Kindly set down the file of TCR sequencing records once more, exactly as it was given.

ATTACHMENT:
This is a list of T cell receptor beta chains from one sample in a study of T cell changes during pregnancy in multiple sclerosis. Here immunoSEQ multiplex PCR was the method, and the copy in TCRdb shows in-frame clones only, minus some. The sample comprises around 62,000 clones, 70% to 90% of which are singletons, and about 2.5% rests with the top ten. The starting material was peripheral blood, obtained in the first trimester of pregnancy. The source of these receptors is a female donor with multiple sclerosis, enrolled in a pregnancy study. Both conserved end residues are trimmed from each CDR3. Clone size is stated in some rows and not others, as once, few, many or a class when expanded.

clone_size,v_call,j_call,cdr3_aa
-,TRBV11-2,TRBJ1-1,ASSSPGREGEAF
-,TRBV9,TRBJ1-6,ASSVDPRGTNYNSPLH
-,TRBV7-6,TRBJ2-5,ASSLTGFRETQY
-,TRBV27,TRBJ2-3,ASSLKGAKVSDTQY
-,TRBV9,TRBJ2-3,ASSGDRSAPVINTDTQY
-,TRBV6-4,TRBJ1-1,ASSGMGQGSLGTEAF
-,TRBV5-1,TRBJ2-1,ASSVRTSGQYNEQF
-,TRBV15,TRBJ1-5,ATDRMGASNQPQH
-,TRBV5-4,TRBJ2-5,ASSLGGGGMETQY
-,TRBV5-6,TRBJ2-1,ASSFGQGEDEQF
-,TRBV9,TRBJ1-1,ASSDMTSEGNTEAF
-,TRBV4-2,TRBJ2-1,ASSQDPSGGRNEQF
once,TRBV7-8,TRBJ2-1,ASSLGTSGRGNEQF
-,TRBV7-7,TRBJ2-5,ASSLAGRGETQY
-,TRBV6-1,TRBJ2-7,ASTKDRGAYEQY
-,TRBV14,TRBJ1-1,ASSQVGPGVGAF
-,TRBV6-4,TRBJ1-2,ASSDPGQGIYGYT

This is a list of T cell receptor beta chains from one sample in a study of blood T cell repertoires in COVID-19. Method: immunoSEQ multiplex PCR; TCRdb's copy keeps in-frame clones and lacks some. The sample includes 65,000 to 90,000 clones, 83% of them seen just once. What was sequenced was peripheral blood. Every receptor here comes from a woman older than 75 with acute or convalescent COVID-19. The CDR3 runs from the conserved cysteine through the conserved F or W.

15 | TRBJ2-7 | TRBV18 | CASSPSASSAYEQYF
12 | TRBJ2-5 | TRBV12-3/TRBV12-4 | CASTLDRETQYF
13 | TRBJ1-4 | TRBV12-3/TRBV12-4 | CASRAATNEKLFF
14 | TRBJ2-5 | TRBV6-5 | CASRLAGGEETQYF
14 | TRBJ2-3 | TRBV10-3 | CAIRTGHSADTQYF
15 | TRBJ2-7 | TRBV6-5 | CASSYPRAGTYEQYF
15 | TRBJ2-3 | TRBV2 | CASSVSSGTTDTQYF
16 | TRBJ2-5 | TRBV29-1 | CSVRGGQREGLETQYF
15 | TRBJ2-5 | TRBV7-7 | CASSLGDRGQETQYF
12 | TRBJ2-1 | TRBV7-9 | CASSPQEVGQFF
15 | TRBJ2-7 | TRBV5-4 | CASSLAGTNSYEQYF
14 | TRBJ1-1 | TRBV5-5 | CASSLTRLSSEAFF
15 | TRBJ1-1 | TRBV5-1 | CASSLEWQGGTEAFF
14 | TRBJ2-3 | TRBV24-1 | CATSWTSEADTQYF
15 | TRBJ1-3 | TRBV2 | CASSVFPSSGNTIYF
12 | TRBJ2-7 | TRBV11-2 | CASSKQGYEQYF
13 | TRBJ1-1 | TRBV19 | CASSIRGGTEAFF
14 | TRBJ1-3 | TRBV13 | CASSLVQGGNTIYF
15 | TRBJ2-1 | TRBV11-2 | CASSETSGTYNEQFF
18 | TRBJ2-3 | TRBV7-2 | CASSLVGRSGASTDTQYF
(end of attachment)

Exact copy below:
This is a list of T cell receptor beta chains from one sample in a study of T cell changes during pregnancy in multiple sclerosis. Here immunoSEQ multiplex PCR was the method, and the copy in TCRdb shows in-frame clones only, minus some. The sample comprises around 62,000 clones, 70% to 90% of which are singletons, and about 2.5% rests with the top ten. The starting material was peripheral blood, obtained in the first trimester of pregnancy. The source of these receptors is a female donor with multiple sclerosis, enrolled in a pregnancy study. Both conserved end residues are trimmed from each CDR3. Clone size is stated in some rows and not others, as once, few, many or a class when expanded.

clone_size,v_call,j_call,cdr3_aa
-,TRBV11-2,TRBJ1-1,ASSSPGREGEAF
-,TRBV9,TRBJ1-6,ASSVDPRGTNYNSPLH
-,TRBV7-6,TRBJ2-5,ASSLTGFRETQY
-,TRBV27,TRBJ2-3,ASSLKGAKVSDTQY
-,TRBV9,TRBJ2-3,ASSGDRSAPVINTDTQY
-,TRBV6-4,TRBJ1-1,ASSGMGQGSLGTEAF
-,TRBV5-1,TRBJ2-1,ASSVRTSGQYNEQF
-,TRBV15,TRBJ1-5,ATDRMGASNQPQH
-,TRBV5-4,TRBJ2-5,ASSLGGGGMETQY
-,TRBV5-6,TRBJ2-1,ASSFGQGEDEQF
-,TRBV9,TRBJ1-1,ASSDMTSEGNTEAF
-,TRBV4-2,TRBJ2-1,ASSQDPSGGRNEQF
once,TRBV7-8,TRBJ2-1,ASSLGTSGRGNEQF
-,TRBV7-7,TRBJ2-5,ASSLAGRGETQY
-,TRBV6-1,TRBJ2-7,ASTKDRGAYEQY
-,TRBV14,TRBJ1-1,ASSQVGPGVGAF
-,TRBV6-4,TRBJ1-2,ASSDPGQGIYGYT

This is a list of T cell receptor beta chains from one sample in a study of blood T cell repertoires in COVID-19. Method: immunoSEQ multiplex PCR; TCRdb's copy keeps in-frame clones and lacks some. The sample includes 65,000 to 90,000 clones, 83% of them seen just once. What was sequenced was peripheral blood. Every receptor here comes from a woman older than 75 with acute or convalescent COVID-19. The CDR3 runs from the conserved cysteine through the conserved F or W.

15 | TRBJ2-7 | TRBV18 | CASSPSASSAYEQYF
12 | TRBJ2-5 | TRBV12-3/TRBV12-4 | CASTLDRETQYF
13 | TRBJ1-4 | TRBV12-3/TRBV12-4 | CASRAATNEKLFF
14 | TRBJ2-5 | TRBV6-5 | CASRLAGGEETQYF
14 | TRBJ2-3 | TRBV10-3 | CAIRTGHSADTQYF
15 | TRBJ2-7 | TRBV6-5 | CASSYPRAGTYEQYF
15 | TRBJ2-3 | TRBV2 | CASSVSSGTTDTQYF
16 | TRBJ2-5 | TRBV29-1 | CSVRGGQREGLETQYF
15 | TRBJ2-5 | TRBV7-7 | CASSLGDRGQETQYF
12 | TRBJ2-1 | TRBV7-9 | CASSPQEVGQFF
15 | TRBJ2-7 | TRBV5-4 | CASSLAGTNSYEQYF
14 | TRBJ1-1 | TRBV5-5 | CASSLTRLSSEAFF
15 | TRBJ1-1 | TRBV5-1 | CASSLEWQGGTEAFF
14 | TRBJ2-3 | TRBV24-1 | CATSWTSEADTQYF
15 | TRBJ1-3 | TRBV2 | CASSVFPSSGNTIYF
12 | TRBJ2-7 | TRBV11-2 | CASSKQGYEQYF
13 | TRBJ1-1 | TRBV19 | CASSIRGGTEAFF
14 | TRBJ1-3 | TRBV13 | CASSLVQGGNTIYF
15 | TRBJ2-1 | TRBV11-2 | CASSETSGTYNEQFF
18 | TRBJ2-3 | TRBV7-2 | CASSLVGRSGASTDTQYF